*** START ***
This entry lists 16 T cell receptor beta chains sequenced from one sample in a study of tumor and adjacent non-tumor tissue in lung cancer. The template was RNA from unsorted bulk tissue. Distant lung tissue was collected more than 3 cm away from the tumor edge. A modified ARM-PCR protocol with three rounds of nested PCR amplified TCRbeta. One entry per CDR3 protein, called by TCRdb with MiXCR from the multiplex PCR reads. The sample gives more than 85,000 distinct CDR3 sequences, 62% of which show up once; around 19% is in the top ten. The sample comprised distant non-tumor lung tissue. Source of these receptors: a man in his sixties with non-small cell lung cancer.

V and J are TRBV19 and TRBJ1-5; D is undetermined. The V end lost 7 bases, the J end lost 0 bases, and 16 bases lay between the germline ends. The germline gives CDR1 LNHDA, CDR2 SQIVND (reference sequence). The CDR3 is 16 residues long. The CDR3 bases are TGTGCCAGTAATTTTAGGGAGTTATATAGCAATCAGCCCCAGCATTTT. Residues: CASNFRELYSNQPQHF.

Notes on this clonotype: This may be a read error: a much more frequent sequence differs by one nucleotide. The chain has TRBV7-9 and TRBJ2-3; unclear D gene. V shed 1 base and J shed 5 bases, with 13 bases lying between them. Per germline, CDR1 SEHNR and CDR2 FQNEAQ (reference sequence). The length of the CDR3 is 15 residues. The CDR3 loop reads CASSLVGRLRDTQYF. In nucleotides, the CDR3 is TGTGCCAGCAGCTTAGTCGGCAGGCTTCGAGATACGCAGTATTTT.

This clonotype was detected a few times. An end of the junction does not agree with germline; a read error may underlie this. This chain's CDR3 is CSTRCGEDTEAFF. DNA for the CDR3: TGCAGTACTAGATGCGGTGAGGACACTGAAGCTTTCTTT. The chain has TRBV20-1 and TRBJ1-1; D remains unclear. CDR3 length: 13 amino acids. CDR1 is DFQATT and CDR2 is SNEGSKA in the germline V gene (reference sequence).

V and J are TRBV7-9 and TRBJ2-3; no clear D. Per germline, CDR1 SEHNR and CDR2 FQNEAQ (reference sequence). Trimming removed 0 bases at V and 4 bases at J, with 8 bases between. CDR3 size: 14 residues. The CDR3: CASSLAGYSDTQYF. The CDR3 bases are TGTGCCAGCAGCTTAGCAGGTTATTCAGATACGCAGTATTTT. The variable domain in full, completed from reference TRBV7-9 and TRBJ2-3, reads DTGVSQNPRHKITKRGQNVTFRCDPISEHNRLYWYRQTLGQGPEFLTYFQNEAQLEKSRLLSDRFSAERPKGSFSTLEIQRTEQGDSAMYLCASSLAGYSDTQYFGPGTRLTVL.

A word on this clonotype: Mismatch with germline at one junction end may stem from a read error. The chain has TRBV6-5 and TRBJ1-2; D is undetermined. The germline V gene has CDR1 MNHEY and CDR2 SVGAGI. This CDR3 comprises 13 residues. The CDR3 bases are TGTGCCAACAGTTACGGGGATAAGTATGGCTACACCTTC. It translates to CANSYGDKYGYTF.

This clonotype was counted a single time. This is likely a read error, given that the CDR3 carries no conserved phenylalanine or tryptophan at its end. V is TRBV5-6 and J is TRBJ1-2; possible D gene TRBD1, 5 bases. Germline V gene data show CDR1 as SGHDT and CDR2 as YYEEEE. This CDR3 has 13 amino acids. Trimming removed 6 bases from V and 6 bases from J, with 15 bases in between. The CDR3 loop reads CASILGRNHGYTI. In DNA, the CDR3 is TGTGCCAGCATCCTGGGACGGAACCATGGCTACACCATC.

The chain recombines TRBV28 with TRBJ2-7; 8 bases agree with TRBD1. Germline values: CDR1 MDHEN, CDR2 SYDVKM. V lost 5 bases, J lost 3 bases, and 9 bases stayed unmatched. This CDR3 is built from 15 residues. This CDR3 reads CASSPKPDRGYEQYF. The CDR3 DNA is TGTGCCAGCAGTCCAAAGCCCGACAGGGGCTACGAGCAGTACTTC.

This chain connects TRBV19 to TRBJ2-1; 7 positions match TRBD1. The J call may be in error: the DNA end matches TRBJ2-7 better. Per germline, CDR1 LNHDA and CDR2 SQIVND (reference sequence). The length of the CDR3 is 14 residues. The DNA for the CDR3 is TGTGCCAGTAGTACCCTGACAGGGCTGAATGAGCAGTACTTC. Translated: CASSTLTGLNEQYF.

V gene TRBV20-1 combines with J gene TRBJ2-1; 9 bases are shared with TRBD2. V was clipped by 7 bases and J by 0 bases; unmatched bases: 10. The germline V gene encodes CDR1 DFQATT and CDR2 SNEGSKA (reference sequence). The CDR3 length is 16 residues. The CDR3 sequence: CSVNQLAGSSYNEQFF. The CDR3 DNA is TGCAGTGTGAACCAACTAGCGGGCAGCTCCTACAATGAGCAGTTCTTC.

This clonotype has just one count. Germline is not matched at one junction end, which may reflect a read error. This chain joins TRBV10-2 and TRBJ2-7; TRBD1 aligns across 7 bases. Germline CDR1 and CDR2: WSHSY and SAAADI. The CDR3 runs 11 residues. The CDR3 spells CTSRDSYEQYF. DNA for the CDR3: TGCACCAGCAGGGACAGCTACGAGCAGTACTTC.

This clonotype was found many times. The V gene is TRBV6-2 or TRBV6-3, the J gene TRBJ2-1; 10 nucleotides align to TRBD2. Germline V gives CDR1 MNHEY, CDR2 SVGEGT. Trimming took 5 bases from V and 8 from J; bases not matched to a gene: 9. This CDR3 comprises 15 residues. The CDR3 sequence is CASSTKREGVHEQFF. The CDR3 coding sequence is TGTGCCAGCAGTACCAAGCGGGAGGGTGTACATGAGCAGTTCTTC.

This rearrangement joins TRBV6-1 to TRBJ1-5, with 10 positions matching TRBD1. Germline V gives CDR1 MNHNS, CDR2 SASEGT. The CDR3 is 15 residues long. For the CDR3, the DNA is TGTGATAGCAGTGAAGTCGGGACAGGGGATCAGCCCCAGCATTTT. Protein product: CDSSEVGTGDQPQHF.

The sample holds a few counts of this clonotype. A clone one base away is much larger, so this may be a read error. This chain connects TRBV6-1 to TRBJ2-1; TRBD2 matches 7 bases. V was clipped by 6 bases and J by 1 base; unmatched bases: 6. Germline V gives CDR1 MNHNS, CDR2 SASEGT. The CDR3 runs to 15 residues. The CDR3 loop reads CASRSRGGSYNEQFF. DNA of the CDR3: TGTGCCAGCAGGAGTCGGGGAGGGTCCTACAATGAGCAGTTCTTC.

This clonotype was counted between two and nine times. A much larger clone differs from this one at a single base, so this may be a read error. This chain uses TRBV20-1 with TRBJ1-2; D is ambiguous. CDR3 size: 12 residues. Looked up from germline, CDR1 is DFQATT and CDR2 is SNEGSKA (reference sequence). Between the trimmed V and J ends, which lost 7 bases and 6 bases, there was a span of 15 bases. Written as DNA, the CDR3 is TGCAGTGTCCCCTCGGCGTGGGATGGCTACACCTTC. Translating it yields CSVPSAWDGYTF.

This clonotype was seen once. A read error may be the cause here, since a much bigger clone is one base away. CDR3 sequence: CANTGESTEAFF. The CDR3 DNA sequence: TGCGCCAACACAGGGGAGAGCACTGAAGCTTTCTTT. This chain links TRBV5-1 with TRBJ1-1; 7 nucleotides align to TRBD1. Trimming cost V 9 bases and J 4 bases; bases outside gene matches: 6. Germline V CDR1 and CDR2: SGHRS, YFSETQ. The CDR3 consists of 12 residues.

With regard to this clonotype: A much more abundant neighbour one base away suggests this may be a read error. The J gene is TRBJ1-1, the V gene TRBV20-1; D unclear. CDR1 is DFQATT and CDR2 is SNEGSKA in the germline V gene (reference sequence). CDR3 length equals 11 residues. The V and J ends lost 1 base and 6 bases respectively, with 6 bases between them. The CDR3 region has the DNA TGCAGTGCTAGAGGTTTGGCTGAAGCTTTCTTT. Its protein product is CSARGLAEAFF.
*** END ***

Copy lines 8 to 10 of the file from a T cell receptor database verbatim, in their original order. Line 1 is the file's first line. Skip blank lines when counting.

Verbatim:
The chain recombines TRBV28 with TRBJ2-7; 8 bases agree with TRBD1. Germline values: CDR1 MDHEN, CDR2 SYDVKM. V lost 5 bases, J lost 3 bases, and 9 bases stayed unmatched. This CDR3 is built from 15 residues. This CDR3 reads CASSPKPDRGYEQYF. The CDR3 DNA is TGTGCCAGCAGTCCAAAGCCCGACAGGGGCTACGAGCAGTACTTC.

This chain connects TRBV19 to TRBJ2-1; 7 positions match TRBD1. The J call may be in error: the DNA end matches TRBJ2-7 better. Per germline, CDR1 LNHDA and CDR2 SQIVND (reference sequence). The length of the CDR3 is 14 residues. The DNA for the CDR3 is TGTGCCAGTAGTACCCTGACAGGGCTGAATGAGCAGTACTTC. Translated: CASSTLTGLNEQYF.

V gene TRBV20-1 combines with J gene TRBJ2-1; 9 bases are shared with TRBD2. V was clipped by 7 bases and J by 0 bases; unmatched bases: 10. The germline V gene encodes CDR1 DFQATT and CDR2 SNEGSKA (reference sequence). The CDR3 length is 16 residues. The CDR3 sequence: CSVNQLAGSSYNEQFF. The CDR3 DNA is TGCAGTGTGAACCAACTAGCGGGCAGCTCCTACAATGAGCAGTTCTTC.